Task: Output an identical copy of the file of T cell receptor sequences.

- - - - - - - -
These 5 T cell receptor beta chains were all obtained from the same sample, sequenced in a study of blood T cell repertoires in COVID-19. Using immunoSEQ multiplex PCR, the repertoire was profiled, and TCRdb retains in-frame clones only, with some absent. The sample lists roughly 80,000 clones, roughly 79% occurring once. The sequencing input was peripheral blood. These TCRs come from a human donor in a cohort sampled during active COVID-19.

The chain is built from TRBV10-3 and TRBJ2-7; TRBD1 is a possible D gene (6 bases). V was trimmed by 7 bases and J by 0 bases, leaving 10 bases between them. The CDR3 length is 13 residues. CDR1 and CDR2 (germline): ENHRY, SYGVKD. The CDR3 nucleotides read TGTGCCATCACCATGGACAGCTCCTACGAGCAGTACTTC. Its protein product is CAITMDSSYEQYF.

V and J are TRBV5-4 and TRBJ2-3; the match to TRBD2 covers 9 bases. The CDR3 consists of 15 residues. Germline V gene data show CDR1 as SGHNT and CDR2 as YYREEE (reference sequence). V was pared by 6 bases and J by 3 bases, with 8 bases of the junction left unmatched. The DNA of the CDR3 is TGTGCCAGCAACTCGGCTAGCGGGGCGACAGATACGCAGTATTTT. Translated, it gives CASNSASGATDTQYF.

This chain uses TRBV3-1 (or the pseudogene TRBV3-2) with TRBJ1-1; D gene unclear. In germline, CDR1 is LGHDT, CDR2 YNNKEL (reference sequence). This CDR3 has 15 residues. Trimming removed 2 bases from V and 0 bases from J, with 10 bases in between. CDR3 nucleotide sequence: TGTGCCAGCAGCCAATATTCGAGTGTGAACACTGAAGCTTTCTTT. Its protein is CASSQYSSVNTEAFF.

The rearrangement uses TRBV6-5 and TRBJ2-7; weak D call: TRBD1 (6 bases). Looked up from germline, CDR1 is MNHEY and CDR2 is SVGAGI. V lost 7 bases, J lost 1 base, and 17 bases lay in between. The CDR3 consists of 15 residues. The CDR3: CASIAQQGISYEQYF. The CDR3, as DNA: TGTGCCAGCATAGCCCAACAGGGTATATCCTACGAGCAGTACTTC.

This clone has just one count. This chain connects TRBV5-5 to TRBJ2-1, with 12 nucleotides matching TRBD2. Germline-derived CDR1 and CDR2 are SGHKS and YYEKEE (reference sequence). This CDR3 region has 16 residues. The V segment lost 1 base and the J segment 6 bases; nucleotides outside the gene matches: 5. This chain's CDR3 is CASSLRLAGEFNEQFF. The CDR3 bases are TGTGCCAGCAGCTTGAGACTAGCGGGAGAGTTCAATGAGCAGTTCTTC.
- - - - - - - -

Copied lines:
These 5 T cell receptor beta chains were all obtained from the same sample, sequenced in a study of blood T cell repertoires in COVID-19. Using immunoSEQ multiplex PCR, the repertoire was profiled, and TCRdb retains in-frame clones only, with some absent. The sample lists roughly 80,000 clones, roughly 79% occurring once. The sequencing input was peripheral blood. These TCRs come from a human donor in a cohort sampled during active COVID-19.

The chain is built from TRBV10-3 and TRBJ2-7; TRBD1 is a possible D gene (6 bases). V was trimmed by 7 bases and J by 0 bases, leaving 10 bases between them. The CDR3 length is 13 residues. CDR1 and CDR2 (germline): ENHRY, SYGVKD. The CDR3 nucleotides read TGTGCCATCACCATGGACAGCTCCTACGAGCAGTACTTC. Its protein product is CAITMDSSYEQYF.

V and J are TRBV5-4 and TRBJ2-3; the match to TRBD2 covers 9 bases. The CDR3 consists of 15 residues. Germline V gene data show CDR1 as SGHNT and CDR2 as YYREEE (reference sequence). V was pared by 6 bases and J by 3 bases, with 8 bases of the junction left unmatched. The DNA of the CDR3 is TGTGCCAGCAACTCGGCTAGCGGGGCGACAGATACGCAGTATTTT. Translated, it gives CASNSASGATDTQYF.

This chain uses TRBV3-1 (or the pseudogene TRBV3-2) with TRBJ1-1; D gene unclear. In germline, CDR1 is LGHDT, CDR2 YNNKEL (reference sequence). This CDR3 has 15 residues. Trimming removed 2 bases from V and 0 bases from J, with 10 bases in between. CDR3 nucleotide sequence: TGTGCCAGCAGCCAATATTCGAGTGTGAACACTGAAGCTTTCTTT. Its protein is CASSQYSSVNTEAFF.

The rearrangement uses TRBV6-5 and TRBJ2-7; weak D call: TRBD1 (6 bases). Looked up from germline, CDR1 is MNHEY and CDR2 is SVGAGI. V lost 7 bases, J lost 1 base, and 17 bases lay in between. The CDR3 consists of 15 residues. The CDR3: CASIAQQGISYEQYF. The CDR3, as DNA: TGTGCCAGCATAGCCCAACAGGGTATATCCTACGAGCAGTACTTC.

This clone has just one count. This chain connects TRBV5-5 to TRBJ2-1, with 12 nucleotides matching TRBD2. Germline-derived CDR1 and CDR2 are SGHKS and YYEKEE (reference sequence). This CDR3 region has 16 residues. The V segment lost 1 base and the J segment 6 bases; nucleotides outside the gene matches: 5. This chain's CDR3 is CASSLRLAGEFNEQFF. The CDR3 bases are TGTGCCAGCAGCTTGAGACTAGCGGGAGAGTTCAATGAGCAGTTCTTC.